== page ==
On the following day, Professor Smoller traveled with a small group of CPW-affiliated students to visit the Huntington Library to meet with Dr. Joel Klein, the Molina Curator for the History of Medicine and Allied Sciences at the Huntington. Dr. Klein, Professor Smoller, and CPW undergraduates John Ackerman (now at the University of Oxford), Hannah Brecher (now at the University of Cambridge) and Wendy Wang (happily still at USC) were able to examine manuscripts and early printed books related to the topics of prophecy and astrological speculation. And because we at CPW are not just interested in really old things, we also spent some time looking at a gargantuan original printing of Audobon’s Birds of America. Many thanks to Laura Smoller and Joel Klein for providing us with such a memorable day.
Congratulations to CPW affiliated faculty member Melissa Miller on the publication of her new book
Mind, Motivation, and Meaningful Learning : Strategies for Teaching Adult Learners. Miller is the head of the USC’s Philosophy Library, the Humanities Librarian, and the Assistant University Librarian, and she has been involved in the work of CPW since the Center’s inception. Her new book examines strategies and approaches to educate adult learners, with an emphasis on online learning environments—a topic which has become ever more crucial in our pandemic- and (knock on wood) post-pandemic world. More information about the book can be found here.
Carolyn Laferrière – new position at Princeton University Art Museum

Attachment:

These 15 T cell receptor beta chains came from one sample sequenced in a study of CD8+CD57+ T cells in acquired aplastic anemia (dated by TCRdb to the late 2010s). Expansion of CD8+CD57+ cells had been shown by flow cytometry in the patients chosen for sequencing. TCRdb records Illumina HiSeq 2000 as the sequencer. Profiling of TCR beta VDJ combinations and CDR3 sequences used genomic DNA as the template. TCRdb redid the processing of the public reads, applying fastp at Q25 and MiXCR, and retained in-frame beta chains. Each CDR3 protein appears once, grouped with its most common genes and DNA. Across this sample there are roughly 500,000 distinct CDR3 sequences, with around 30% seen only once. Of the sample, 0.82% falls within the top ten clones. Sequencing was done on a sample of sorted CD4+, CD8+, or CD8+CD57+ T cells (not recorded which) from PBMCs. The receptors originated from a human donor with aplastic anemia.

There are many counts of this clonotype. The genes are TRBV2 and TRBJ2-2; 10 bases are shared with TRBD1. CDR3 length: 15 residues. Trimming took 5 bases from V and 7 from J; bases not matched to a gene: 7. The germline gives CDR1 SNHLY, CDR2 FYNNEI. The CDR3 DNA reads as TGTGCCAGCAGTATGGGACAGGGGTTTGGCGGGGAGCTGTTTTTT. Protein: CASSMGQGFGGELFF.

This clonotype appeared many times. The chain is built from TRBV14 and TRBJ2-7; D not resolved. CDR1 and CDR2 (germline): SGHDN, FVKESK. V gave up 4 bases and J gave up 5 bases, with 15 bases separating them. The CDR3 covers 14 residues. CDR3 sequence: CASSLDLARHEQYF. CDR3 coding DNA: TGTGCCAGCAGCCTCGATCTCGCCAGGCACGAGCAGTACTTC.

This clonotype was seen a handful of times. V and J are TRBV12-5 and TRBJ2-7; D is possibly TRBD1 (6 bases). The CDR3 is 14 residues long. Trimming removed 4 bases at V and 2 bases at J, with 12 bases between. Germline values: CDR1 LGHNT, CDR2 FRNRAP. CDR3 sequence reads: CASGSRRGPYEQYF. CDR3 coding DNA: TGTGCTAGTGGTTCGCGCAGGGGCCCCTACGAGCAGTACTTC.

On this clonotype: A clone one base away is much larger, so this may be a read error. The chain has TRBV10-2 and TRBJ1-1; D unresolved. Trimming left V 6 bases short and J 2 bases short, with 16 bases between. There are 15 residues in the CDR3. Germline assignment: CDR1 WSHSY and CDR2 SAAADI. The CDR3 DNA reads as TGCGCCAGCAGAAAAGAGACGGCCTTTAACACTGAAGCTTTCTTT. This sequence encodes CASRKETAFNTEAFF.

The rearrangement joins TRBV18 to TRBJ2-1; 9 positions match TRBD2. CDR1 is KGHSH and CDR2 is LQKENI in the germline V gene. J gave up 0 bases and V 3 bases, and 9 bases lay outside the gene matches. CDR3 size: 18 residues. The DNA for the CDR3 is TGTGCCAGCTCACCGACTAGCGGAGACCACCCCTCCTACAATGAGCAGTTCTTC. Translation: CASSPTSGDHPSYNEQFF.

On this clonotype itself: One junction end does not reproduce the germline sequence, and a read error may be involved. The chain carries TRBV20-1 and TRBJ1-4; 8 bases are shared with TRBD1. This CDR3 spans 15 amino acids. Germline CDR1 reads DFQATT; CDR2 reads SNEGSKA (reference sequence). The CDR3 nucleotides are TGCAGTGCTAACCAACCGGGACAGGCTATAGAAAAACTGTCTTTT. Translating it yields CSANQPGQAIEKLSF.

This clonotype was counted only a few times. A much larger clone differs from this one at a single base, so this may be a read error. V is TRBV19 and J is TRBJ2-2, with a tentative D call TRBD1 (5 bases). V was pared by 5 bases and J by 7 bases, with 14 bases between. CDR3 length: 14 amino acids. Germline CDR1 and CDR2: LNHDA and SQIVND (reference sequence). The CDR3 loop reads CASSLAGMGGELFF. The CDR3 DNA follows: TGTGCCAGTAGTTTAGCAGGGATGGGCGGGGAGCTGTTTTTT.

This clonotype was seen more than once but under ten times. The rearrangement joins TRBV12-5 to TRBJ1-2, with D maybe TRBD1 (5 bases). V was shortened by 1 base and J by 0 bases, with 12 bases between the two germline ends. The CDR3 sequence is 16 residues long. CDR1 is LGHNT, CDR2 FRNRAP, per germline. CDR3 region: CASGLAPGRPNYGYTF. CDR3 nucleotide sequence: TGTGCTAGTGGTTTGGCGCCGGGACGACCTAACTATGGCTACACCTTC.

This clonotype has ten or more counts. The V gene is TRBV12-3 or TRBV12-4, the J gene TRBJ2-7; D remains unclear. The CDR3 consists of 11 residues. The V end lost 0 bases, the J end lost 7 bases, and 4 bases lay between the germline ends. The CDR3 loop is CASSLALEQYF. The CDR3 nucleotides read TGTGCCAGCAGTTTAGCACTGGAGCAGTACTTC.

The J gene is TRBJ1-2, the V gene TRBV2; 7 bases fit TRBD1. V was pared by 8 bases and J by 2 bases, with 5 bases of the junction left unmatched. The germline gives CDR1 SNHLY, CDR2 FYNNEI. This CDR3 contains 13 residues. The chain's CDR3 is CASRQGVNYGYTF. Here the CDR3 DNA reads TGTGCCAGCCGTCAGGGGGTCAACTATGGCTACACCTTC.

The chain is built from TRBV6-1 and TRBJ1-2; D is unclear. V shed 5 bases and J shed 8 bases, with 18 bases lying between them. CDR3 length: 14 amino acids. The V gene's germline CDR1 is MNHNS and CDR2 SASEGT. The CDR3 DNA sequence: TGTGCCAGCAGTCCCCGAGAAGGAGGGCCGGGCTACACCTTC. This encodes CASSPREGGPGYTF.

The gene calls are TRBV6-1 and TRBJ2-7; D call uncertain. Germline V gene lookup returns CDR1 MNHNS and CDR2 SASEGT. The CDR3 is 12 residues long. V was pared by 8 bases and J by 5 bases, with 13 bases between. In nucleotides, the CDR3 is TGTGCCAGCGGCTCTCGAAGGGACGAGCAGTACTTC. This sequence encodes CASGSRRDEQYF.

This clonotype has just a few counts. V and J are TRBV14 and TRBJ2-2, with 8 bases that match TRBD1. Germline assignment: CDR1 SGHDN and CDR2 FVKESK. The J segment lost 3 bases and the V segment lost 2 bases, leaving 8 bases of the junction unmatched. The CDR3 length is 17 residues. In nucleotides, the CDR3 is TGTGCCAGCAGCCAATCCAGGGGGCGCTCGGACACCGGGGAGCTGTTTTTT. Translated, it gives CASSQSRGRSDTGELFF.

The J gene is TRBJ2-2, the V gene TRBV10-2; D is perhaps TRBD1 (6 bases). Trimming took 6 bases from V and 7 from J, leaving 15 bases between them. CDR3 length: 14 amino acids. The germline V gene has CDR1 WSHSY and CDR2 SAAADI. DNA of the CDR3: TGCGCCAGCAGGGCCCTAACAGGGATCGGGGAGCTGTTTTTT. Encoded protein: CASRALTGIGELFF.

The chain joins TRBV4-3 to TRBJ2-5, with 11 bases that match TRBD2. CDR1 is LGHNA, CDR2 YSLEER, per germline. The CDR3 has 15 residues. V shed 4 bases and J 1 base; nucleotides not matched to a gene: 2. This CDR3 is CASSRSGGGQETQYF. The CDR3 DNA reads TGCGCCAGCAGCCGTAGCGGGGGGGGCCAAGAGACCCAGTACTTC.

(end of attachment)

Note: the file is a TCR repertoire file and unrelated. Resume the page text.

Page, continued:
Carolyn Laferrière, for the past two years Postdoctoral Fellow at USC Dornsife’s Center for the Premodern World, recently accepted a position “Assistant Curator of Ancient Mediterranean Art” at the Princeton University Art Museum. As such, she’ll be responsible for the care of the collection of ancient Mediterranean art, teaching in the Department of Art and Archaeology, and re-installing the permanent collection in the museum’s new building, which is scheduled to open in late 2024.
During her time at CPW, Dr. Laferrière taught courses at the graduate and undergraduate levels and oversaw a highly successful lecture series on Iconoclasm in the premodern world.. She played a crucial role in helping to organize the exhibition at Doheny Library entitled, “The Silk Roads: Connecting Communities, Markets, and Minds Since Antiquity.” She also completed a book manuscript, Seeing the Songs of the Gods: Divine Music in Archaic and Classical Greek Art, to be published by Cambridge University Press.
“My time as a postdoctoral scholar at USC’s Center for the Premodern World has been invaluable,” Dr. Laferrière says. “At a decisive time in my career, the CPW’s support and the intellectual community at USC empowered me to complete my book and to expand my undergraduate and graduate teaching through new pedagogical approaches. Co-teaching with Ann Marie Yasin was fantastic! I’m so grateful to have had the chance to meet and work with the wonderful people at the CPW.”
The feeling is certainly mutual, since Dr. Laferrière not only helped us launch CPW, but she also helped us thrive during the challenging years of the pandemic. Good luck, Carolyn, and thanks for all that you have done for our community!
From Cushing Crude to the City of Angels: USC Dornsife’s new medieval scholar traces his unusual journey. Adolescent Anglophilia, fueled by a love for “Doctor Who” and The Kinks, led Jay Rubenstein to discover a passion for the Middle Ages. Now the MacArthur Fellow and distinguished medievalist joins USC Dornsife to create a new Center for the Study of the Pre-Modern World. [6 min read]